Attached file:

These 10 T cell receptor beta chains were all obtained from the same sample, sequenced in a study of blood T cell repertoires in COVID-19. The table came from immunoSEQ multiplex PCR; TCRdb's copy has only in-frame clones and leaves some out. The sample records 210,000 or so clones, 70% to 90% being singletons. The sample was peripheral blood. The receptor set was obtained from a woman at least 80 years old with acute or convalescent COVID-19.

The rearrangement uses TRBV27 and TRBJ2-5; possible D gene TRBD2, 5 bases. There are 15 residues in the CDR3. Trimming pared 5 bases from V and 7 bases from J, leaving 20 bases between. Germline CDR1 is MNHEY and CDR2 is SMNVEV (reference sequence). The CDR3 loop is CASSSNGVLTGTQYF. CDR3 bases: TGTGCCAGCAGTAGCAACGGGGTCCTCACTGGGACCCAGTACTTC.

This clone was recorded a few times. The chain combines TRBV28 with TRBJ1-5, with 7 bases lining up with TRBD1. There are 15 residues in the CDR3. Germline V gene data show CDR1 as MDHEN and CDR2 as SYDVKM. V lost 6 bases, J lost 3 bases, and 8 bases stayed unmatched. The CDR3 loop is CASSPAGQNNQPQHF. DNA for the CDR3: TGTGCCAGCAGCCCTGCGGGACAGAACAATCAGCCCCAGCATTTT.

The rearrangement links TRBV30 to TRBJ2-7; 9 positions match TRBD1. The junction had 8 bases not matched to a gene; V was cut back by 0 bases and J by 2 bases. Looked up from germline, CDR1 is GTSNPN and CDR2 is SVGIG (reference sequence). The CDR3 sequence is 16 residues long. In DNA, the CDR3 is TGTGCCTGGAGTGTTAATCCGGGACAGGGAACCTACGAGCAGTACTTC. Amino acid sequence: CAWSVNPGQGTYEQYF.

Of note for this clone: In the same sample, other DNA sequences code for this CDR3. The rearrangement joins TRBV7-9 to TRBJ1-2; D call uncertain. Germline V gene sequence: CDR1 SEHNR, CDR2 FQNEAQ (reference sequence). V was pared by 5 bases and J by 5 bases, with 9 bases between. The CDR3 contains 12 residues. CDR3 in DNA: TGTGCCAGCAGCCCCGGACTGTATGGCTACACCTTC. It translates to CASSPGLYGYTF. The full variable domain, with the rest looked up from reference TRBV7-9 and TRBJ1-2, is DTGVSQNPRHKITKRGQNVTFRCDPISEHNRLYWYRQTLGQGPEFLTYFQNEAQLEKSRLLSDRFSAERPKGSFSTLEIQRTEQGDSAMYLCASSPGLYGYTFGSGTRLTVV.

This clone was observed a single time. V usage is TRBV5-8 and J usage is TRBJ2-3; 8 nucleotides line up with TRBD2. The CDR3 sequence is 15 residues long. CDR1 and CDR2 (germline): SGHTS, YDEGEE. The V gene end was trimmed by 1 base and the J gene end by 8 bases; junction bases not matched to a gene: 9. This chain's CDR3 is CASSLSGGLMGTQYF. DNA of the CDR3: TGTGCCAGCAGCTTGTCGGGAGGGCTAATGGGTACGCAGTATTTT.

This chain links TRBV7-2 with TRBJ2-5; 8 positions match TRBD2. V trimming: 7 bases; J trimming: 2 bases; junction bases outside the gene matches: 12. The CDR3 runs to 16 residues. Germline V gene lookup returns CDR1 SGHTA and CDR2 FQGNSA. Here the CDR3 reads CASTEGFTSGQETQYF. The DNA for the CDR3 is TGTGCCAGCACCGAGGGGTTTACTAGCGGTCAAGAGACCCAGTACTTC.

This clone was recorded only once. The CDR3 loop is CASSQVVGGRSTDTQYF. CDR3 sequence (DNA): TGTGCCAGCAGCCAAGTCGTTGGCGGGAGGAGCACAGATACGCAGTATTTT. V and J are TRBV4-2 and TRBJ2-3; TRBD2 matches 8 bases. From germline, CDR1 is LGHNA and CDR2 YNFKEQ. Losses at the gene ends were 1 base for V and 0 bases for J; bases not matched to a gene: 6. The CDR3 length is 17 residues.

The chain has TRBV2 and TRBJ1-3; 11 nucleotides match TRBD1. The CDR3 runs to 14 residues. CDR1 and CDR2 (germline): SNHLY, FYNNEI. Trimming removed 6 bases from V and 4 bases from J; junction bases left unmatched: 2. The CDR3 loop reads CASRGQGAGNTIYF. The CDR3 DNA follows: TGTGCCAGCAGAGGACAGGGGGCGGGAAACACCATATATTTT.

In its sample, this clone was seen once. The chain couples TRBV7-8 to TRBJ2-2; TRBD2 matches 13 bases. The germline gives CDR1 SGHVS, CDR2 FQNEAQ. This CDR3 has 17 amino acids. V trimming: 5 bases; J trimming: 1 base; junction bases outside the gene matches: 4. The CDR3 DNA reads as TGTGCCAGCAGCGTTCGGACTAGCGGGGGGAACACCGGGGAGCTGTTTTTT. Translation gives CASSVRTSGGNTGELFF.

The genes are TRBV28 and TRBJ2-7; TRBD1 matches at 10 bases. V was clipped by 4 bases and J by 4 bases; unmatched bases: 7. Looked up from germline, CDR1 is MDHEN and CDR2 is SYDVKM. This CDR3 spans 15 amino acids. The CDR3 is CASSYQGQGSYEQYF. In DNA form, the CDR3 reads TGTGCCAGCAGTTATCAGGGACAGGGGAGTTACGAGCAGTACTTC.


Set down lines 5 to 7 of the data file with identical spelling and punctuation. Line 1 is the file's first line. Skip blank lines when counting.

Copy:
Of note for this clone: In the same sample, other DNA sequences code for this CDR3. The rearrangement joins TRBV7-9 to TRBJ1-2; D call uncertain. Germline V gene sequence: CDR1 SEHNR, CDR2 FQNEAQ (reference sequence). V was pared by 5 bases and J by 5 bases, with 9 bases between. The CDR3 contains 12 residues. CDR3 in DNA: TGTGCCAGCAGCCCCGGACTGTATGGCTACACCTTC. It translates to CASSPGLYGYTF. The full variable domain, with the rest looked up from reference TRBV7-9 and TRBJ1-2, is DTGVSQNPRHKITKRGQNVTFRCDPISEHNRLYWYRQTLGQGPEFLTYFQNEAQLEKSRLLSDRFSAERPKGSFSTLEIQRTEQGDSAMYLCASSPGLYGYTFGSGTRLTVV.

This clone was observed a single time. V usage is TRBV5-8 and J usage is TRBJ2-3; 8 nucleotides line up with TRBD2. The CDR3 sequence is 15 residues long. CDR1 and CDR2 (germline): SGHTS, YDEGEE. The V gene end was trimmed by 1 base and the J gene end by 8 bases; junction bases not matched to a gene: 9. This chain's CDR3 is CASSLSGGLMGTQYF. DNA of the CDR3: TGTGCCAGCAGCTTGTCGGGAGGGCTAATGGGTACGCAGTATTTT.

This chain links TRBV7-2 with TRBJ2-5; 8 positions match TRBD2. V trimming: 7 bases; J trimming: 2 bases; junction bases outside the gene matches: 12. The CDR3 runs to 16 residues. Germline V gene lookup returns CDR1 SGHTA and CDR2 FQGNSA. Here the CDR3 reads CASTEGFTSGQETQYF. The DNA for the CDR3 is TGTGCCAGCACCGAGGGGTTTACTAGCGGTCAAGAGACCCAGTACTTC.